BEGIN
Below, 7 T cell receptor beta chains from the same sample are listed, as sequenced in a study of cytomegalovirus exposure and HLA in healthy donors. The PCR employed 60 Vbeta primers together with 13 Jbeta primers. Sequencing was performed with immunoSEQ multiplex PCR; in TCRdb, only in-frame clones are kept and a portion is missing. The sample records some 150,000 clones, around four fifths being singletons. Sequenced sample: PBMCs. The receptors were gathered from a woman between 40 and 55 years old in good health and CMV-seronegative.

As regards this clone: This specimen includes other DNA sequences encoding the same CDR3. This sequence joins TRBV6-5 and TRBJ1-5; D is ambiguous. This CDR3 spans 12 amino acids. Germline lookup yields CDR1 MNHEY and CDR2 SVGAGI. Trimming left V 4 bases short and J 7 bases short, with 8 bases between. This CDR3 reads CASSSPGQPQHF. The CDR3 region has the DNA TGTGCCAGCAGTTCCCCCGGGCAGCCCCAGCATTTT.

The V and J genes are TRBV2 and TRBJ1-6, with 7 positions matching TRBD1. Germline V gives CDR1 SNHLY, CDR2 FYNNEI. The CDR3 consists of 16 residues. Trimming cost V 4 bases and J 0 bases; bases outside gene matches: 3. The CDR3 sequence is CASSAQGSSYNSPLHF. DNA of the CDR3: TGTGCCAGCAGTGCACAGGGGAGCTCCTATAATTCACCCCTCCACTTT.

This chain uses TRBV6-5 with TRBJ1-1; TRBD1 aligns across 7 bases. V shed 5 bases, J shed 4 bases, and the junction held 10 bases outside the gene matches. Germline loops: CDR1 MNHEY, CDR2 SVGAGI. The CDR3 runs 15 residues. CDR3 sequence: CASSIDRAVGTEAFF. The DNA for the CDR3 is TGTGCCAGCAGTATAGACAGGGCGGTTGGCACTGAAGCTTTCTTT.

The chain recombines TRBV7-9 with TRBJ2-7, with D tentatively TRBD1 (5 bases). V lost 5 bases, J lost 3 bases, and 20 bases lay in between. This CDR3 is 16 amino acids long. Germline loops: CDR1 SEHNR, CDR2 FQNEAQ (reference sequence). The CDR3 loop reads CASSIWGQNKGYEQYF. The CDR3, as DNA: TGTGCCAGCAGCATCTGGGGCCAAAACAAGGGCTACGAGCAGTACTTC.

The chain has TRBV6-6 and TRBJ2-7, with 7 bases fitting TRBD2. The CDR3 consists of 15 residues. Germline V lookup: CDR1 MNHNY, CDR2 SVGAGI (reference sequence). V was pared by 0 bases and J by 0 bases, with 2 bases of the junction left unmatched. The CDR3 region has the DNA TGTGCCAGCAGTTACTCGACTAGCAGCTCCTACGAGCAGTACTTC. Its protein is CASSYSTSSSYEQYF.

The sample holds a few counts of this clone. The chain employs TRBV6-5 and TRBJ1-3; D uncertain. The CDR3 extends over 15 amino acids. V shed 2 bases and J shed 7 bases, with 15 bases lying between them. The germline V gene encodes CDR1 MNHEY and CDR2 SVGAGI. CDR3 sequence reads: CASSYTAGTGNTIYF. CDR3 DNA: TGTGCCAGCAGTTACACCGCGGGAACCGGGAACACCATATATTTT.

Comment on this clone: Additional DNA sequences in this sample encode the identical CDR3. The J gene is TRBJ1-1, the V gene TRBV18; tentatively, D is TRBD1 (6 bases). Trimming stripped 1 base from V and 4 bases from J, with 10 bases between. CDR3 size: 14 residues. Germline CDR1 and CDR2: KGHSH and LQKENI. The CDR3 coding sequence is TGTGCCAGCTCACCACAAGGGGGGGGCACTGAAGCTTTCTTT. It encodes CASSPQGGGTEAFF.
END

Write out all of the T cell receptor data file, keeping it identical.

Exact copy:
Below, 7 T cell receptor beta chains from the same sample are listed, as sequenced in a study of cytomegalovirus exposure and HLA in healthy donors. The PCR employed 60 Vbeta primers together with 13 Jbeta primers. Sequencing was performed with immunoSEQ multiplex PCR; in TCRdb, only in-frame clones are kept and a portion is missing. The sample records some 150,000 clones, around four fifths being singletons. Sequenced sample: PBMCs. The receptors were gathered from a woman between 40 and 55 years old in good health and CMV-seronegative.

As regards this clone: This specimen includes other DNA sequences encoding the same CDR3. This sequence joins TRBV6-5 and TRBJ1-5; D is ambiguous. This CDR3 spans 12 amino acids. Germline lookup yields CDR1 MNHEY and CDR2 SVGAGI. Trimming left V 4 bases short and J 7 bases short, with 8 bases between. This CDR3 reads CASSSPGQPQHF. The CDR3 region has the DNA TGTGCCAGCAGTTCCCCCGGGCAGCCCCAGCATTTT.

The V and J genes are TRBV2 and TRBJ1-6, with 7 positions matching TRBD1. Germline V gives CDR1 SNHLY, CDR2 FYNNEI. The CDR3 consists of 16 residues. Trimming cost V 4 bases and J 0 bases; bases outside gene matches: 3. The CDR3 sequence is CASSAQGSSYNSPLHF. DNA of the CDR3: TGTGCCAGCAGTGCACAGGGGAGCTCCTATAATTCACCCCTCCACTTT.

This chain uses TRBV6-5 with TRBJ1-1; TRBD1 aligns across 7 bases. V shed 5 bases, J shed 4 bases, and the junction held 10 bases outside the gene matches. Germline loops: CDR1 MNHEY, CDR2 SVGAGI. The CDR3 runs 15 residues. CDR3 sequence: CASSIDRAVGTEAFF. The DNA for the CDR3 is TGTGCCAGCAGTATAGACAGGGCGGTTGGCACTGAAGCTTTCTTT.

The chain recombines TRBV7-9 with TRBJ2-7, with D tentatively TRBD1 (5 bases). V lost 5 bases, J lost 3 bases, and 20 bases lay in between. This CDR3 is 16 amino acids long. Germline loops: CDR1 SEHNR, CDR2 FQNEAQ (reference sequence). The CDR3 loop reads CASSIWGQNKGYEQYF. The CDR3, as DNA: TGTGCCAGCAGCATCTGGGGCCAAAACAAGGGCTACGAGCAGTACTTC.

The chain has TRBV6-6 and TRBJ2-7, with 7 bases fitting TRBD2. The CDR3 consists of 15 residues. Germline V lookup: CDR1 MNHNY, CDR2 SVGAGI (reference sequence). V was pared by 0 bases and J by 0 bases, with 2 bases of the junction left unmatched. The CDR3 region has the DNA TGTGCCAGCAGTTACTCGACTAGCAGCTCCTACGAGCAGTACTTC. Its protein is CASSYSTSSSYEQYF.

The sample holds a few counts of this clone. The chain employs TRBV6-5 and TRBJ1-3; D uncertain. The CDR3 extends over 15 amino acids. V shed 2 bases and J shed 7 bases, with 15 bases lying between them. The germline V gene encodes CDR1 MNHEY and CDR2 SVGAGI. CDR3 sequence reads: CASSYTAGTGNTIYF. CDR3 DNA: TGTGCCAGCAGTTACACCGCGGGAACCGGGAACACCATATATTTT.

Comment on this clone: Additional DNA sequences in this sample encode the identical CDR3. The J gene is TRBJ1-1, the V gene TRBV18; tentatively, D is TRBD1 (6 bases). Trimming stripped 1 base from V and 4 bases from J, with 10 bases between. CDR3 size: 14 residues. Germline CDR1 and CDR2: KGHSH and LQKENI. The CDR3 coding sequence is TGTGCCAGCTCACCACAAGGGGGGGGCACTGAAGCTTTCTTT. It encodes CASSPQGGGTEAFF.